Coax



[kohks] /koʊks/

verb (used with object)
1.
to attempt to influence by gentle persuasion, flattery, etc.; cajole:
He coaxed her to sing, but she refused.
2.
to obtain by coaxing:
We coaxed the secret from him.
3.
to manipulate to a desired end by adroit handling or persistent effort:
He coaxed the large chair through the door.
4.
Obsolete.

verb (used without object)
5.
to use gentle persuasion.
[koh-aks, koh-aks] /koʊˈæks, ˈkoʊ æks/
noun, Electricity.
1.
.
/kəʊks/
verb
1.
to seek to manipulate or persuade (someone) by tenderness, flattery, pleading, etc
2.
(transitive) to obtain by persistent coaxing
3.
(transitive) to work on or tend (something) carefully and patiently so as to make it function as one desires: he coaxed the engine into starting
4.
(transitive) (obsolete) to caress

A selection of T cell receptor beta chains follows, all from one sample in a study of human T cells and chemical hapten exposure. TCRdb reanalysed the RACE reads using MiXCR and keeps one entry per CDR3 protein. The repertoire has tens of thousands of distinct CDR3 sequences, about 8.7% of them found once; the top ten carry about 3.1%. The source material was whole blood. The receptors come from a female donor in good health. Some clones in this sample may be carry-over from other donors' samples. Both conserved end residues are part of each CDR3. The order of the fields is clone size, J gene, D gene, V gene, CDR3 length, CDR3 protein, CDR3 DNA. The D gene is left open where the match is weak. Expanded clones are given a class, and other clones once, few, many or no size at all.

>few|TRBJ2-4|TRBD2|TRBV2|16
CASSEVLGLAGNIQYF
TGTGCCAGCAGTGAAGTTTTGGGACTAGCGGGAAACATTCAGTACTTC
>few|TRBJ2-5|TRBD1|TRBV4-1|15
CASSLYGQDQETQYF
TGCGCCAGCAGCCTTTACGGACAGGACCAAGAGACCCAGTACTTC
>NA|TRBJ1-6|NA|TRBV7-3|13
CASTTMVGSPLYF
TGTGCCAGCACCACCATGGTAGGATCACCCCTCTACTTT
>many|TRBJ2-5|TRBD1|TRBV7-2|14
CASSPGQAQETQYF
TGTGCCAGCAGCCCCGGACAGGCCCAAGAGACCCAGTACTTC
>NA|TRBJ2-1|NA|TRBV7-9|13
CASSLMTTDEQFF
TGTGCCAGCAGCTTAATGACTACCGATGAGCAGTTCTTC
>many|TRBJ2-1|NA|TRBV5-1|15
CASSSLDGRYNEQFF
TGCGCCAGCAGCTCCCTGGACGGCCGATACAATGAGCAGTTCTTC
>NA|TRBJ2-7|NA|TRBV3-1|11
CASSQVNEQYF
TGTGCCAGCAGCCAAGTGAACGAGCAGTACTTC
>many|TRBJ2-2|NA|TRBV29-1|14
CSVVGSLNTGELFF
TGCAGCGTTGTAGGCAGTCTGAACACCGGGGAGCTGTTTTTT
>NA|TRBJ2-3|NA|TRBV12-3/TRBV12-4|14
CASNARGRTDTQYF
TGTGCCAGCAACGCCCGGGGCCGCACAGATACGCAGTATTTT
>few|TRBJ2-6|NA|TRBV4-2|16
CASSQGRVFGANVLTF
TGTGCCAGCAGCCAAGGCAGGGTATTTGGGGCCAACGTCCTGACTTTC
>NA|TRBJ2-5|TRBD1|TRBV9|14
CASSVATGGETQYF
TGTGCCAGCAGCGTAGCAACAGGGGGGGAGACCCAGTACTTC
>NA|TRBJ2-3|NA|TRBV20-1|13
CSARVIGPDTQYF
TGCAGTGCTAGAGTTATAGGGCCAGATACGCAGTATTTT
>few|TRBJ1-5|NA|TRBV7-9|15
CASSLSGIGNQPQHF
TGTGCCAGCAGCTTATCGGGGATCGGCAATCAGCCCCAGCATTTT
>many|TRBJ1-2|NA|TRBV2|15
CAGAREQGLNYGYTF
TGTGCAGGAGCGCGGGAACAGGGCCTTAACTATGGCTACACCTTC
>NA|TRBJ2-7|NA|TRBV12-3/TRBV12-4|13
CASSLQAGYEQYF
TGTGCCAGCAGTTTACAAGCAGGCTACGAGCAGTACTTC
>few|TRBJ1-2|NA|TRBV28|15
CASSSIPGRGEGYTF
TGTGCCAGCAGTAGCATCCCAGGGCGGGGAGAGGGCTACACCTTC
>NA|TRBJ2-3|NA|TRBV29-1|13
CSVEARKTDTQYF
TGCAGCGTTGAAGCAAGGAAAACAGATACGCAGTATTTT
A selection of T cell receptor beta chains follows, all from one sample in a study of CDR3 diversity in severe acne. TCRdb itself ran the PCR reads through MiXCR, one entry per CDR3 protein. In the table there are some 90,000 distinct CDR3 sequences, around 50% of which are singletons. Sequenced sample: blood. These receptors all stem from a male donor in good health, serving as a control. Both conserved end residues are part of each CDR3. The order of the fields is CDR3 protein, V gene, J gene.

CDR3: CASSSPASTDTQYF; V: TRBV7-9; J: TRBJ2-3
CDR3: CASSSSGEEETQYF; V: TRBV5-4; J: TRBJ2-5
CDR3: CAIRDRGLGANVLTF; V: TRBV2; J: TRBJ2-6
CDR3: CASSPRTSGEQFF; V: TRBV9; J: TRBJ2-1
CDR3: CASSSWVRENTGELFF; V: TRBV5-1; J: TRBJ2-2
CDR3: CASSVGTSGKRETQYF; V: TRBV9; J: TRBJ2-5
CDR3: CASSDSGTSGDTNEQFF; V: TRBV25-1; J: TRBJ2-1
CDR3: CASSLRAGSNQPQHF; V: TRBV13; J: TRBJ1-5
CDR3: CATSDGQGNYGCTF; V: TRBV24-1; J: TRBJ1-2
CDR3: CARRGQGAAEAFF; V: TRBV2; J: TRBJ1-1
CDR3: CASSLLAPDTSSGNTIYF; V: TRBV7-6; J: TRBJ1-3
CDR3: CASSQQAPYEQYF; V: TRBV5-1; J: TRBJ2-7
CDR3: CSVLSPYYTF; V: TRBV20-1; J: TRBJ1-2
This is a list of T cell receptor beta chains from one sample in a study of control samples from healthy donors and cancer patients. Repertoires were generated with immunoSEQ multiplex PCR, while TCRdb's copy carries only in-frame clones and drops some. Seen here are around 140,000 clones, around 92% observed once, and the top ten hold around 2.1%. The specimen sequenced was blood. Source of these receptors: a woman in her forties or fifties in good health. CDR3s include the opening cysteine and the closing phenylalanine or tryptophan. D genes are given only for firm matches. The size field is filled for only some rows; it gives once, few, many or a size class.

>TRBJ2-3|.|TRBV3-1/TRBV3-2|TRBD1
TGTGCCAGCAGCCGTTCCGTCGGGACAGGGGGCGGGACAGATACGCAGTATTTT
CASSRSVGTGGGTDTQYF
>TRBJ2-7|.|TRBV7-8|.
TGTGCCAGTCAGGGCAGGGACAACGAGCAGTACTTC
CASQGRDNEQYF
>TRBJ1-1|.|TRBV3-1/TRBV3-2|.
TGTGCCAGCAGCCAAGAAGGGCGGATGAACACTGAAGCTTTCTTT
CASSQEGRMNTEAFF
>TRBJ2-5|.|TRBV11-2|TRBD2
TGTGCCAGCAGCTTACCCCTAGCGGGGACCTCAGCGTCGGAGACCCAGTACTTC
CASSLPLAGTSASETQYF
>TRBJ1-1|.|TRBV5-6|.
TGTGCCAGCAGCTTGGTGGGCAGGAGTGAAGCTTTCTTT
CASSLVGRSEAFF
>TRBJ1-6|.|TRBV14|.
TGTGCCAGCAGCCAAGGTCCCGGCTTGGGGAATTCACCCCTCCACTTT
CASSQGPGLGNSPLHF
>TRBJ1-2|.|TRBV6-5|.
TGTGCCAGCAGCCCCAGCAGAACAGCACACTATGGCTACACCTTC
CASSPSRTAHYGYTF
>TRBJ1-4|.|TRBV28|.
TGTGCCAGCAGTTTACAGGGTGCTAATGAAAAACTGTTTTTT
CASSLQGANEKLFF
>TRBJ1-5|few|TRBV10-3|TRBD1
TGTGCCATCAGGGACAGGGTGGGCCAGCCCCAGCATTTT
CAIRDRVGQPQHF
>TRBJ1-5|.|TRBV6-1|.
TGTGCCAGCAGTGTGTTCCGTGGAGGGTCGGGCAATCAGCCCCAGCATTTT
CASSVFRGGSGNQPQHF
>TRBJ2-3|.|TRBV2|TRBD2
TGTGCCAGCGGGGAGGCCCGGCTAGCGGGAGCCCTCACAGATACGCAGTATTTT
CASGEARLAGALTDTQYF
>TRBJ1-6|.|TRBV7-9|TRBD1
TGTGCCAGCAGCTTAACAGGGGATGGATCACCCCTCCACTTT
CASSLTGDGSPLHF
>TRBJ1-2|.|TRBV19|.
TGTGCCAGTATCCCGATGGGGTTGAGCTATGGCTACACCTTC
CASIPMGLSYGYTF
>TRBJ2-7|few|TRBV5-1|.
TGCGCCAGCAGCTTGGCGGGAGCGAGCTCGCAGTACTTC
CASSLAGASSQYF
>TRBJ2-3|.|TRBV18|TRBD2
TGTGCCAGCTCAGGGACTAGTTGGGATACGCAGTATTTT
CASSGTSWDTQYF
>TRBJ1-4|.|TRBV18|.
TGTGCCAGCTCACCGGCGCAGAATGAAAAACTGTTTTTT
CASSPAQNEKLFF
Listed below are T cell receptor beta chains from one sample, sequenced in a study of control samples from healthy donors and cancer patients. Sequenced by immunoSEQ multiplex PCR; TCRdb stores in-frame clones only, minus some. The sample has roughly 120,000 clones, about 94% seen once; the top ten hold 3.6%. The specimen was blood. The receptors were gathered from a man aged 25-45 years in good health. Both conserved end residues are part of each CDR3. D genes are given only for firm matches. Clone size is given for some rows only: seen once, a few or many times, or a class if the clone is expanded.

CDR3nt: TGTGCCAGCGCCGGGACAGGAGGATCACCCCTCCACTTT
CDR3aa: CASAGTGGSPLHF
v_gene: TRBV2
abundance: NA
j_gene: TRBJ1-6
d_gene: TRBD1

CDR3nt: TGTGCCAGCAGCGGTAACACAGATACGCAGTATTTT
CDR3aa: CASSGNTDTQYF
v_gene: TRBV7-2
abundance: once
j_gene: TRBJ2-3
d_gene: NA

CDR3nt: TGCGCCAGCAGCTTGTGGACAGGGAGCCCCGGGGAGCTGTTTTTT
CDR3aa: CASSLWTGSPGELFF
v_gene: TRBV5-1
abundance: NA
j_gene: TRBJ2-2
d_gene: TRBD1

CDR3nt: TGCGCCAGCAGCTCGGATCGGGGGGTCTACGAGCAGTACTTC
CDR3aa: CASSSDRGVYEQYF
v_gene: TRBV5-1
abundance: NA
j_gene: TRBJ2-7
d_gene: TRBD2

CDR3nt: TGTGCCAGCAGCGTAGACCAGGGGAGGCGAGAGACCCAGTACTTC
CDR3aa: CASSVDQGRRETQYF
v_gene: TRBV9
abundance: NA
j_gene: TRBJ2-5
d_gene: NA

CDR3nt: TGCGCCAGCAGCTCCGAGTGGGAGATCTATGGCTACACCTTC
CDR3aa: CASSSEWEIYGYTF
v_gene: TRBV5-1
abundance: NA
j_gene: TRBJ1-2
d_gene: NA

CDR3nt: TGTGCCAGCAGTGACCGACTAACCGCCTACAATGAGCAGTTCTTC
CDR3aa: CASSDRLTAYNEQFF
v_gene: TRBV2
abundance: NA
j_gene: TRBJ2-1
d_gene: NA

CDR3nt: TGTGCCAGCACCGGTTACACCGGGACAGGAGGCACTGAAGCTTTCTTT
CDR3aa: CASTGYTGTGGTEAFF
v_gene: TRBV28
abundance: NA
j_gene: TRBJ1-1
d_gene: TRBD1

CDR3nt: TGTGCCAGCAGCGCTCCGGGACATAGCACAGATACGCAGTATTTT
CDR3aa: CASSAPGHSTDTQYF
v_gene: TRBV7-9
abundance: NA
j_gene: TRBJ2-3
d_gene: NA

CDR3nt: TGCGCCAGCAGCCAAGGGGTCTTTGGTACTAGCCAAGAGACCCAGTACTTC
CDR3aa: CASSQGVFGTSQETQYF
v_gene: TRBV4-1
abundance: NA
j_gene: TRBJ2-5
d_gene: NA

5.
(transitive) (obsolete) to deceive
/ˈkəʊæks/
noun
1.
short for coaxial cable
v.

1580s, originally in slang phrase to make a coax of, from earlier noun coax, cox, cokes “a fool, ninny, simpleton” (1560s); modern spelling is 1706. Origin obscure, perhaps related to cock (n.1). Related: Coaxed; coaxing.

coaxial cable
coaxial cable

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    [kohks] /koʊks/ verb (used with object) 1. to attempt to influence by gentle persuasion, flattery, etc.; cajole: He coaxed her to sing, but she refused. 2. to obtain by coaxing: We coaxed the secret from him. 3. to manipulate to a desired end by adroit handling or persistent effort: He coaxed the large chair through […]

  • Coaxes

    [kohks] /koʊks/ verb (used with object) 1. to attempt to influence by gentle persuasion, flattery, etc.; cajole: He coaxed her to sing, but she refused. 2. to obtain by coaxing: We coaxed the secret from him. 3. to manipulate to a desired end by adroit handling or persistent effort: He coaxed the large chair through […]



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